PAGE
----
As the promise of oil money pervades the attention of Guyanese, the subject of the prospects for national development is increasingly being hyped by political and business leaders, among others. I wish to point out, though, that an influx of oil revenues does not, by any stretch, automatically translate into development, or betterment for the average citizen. In fact, it is perhaps more likely than not that much of that oil money could end up in private pockets. This is so because, for an influx of revenue to result in development, certain conditions and mechanisms must necessarily be in place, and those conditions may not yet exist. At the top of the list of those conditions are national unity and good governance. In that order of importance, I believe.
First, national unity: In his address to the National Regional Consultative Committee (NRDCC) on January 19, Minister of Communities Ronald Bulkan said, “After about 135 years of British colonisation . . . Guyana’s progress and development, today, continue to be severely impeded by the makeup of its population owing to historical realities.
“Before independence, the colonisers or conquistadors, in pursuit of global domination first brought people from Africa as slaves . . . After the abolition of slavery in the [1830s]… bonded labourers were brought from the Asian sub-continent to replace the freed African slaves.
“Part of our independence inheritance, therefore, is a population comprising two major race groups who arrived here from two different continents; a natural fault line; a line ripe to be taken advantage of by politicians seeking a political throne.
“More recently . . . I heard for the first time someone describe Guyana as being two countries in one place. An objective assessment would not dispute this.
“Now, two decades later, the results of the 2015 elections suggest that the phenomenon is virtually immutable.”
Editor, most would agree that the ethnic divide to which Minister Bulkan referred is the single largest impediment to development. It follows then, that for significant development to be realised, that divide must be bridged.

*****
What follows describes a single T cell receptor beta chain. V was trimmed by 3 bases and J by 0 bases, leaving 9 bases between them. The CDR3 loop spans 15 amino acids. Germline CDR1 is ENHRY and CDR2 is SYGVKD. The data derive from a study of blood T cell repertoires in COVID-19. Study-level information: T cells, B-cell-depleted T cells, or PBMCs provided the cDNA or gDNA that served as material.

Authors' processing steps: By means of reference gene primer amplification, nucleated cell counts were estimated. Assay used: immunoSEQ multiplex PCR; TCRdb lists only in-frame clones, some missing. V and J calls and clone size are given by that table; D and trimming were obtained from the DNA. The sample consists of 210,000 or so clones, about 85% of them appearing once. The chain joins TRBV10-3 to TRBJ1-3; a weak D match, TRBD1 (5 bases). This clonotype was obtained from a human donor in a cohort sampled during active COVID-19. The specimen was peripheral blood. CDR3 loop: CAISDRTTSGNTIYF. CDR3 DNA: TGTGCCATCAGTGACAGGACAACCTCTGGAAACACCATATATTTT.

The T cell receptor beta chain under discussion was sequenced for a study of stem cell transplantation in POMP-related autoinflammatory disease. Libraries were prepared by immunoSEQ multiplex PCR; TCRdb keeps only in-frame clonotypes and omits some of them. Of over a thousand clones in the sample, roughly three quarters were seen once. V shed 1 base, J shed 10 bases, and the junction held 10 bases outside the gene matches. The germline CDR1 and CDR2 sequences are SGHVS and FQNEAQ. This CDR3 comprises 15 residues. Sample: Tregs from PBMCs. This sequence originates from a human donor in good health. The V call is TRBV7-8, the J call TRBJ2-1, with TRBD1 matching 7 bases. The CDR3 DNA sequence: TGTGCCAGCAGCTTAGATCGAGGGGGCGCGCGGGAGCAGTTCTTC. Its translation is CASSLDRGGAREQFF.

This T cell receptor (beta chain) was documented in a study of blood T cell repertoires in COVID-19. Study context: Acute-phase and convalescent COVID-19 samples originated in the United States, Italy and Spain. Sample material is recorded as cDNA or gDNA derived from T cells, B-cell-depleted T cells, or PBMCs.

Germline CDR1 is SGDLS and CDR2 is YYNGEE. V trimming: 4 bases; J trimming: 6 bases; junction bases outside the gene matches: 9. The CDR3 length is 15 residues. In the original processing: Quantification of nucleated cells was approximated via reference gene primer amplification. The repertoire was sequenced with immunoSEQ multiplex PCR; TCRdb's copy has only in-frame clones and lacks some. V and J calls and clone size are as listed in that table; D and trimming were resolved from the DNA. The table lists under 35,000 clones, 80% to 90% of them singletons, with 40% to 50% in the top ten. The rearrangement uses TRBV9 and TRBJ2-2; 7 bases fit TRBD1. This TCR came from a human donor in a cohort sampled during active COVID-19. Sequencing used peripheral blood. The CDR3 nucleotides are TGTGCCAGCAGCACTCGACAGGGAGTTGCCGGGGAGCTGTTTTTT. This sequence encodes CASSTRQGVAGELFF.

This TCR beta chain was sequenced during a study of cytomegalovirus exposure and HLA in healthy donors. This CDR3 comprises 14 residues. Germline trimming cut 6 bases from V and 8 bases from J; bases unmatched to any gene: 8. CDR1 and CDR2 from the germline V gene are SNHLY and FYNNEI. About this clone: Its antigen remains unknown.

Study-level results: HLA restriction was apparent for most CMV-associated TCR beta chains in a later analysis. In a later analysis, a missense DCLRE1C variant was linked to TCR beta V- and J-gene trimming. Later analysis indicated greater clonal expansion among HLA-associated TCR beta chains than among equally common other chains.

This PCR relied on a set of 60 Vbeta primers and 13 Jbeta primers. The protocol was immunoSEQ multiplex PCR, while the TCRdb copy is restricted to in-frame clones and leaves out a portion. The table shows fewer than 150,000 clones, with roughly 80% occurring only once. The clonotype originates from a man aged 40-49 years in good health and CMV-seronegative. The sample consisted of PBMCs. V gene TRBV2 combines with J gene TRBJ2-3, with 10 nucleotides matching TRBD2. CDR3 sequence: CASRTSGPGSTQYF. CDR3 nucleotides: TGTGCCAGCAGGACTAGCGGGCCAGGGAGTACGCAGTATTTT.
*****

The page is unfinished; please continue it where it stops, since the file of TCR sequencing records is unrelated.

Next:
Second, good governance: In order for oil revenues to be used in their entirety for the good of the people, there must be governmental transparency, fiscal accountability, and true democracy, among other conditions. In other words, there must be good governance.
In a letter captioned, ‘The people also have power’ (SN, Feb 7), I strongly implied that the power possessed by the people is superior to that held by both political and business leaders because those leaders are given or allowed power by the people. Here, I am flat-out, definitively asserting that belief.
It follows that for good governance to be assured, the people must unite in order to effectively exercise their power to ensure that their leaders follow the principles of good governance. That is why I said that national unity comes first, and good governance follows.
Minister Bulkan, in stating that, “[there is] a natural fault line; a line ripe to be taken advantage of by politicians seeking a political throne,” was correct. In fact, we have seen, and continue to see some politicians doing just that. It is therefore incumbent upon Guyanese to reject any attempt to divide us, and further, to work to overcome our own prejudices which make us vulnerable to divisive political rhetoric. This may be the starting point of the effort to achieve unity.
Editor, I remain convinced that the goal of national unity, though elusive, is absolutely achievable, and I believe that there are genuinely good leaders who are committed to good governance. A detailed recipe for how those objectives can be realised is a question for another day.
In closing, I urge Guyanese – whether in positions of leadership or not – to think about what is at stake. We must understand the magnitude of our personal and collective responsibilities. We have only about two years to get our act together. So, we had better get up now, and get moving.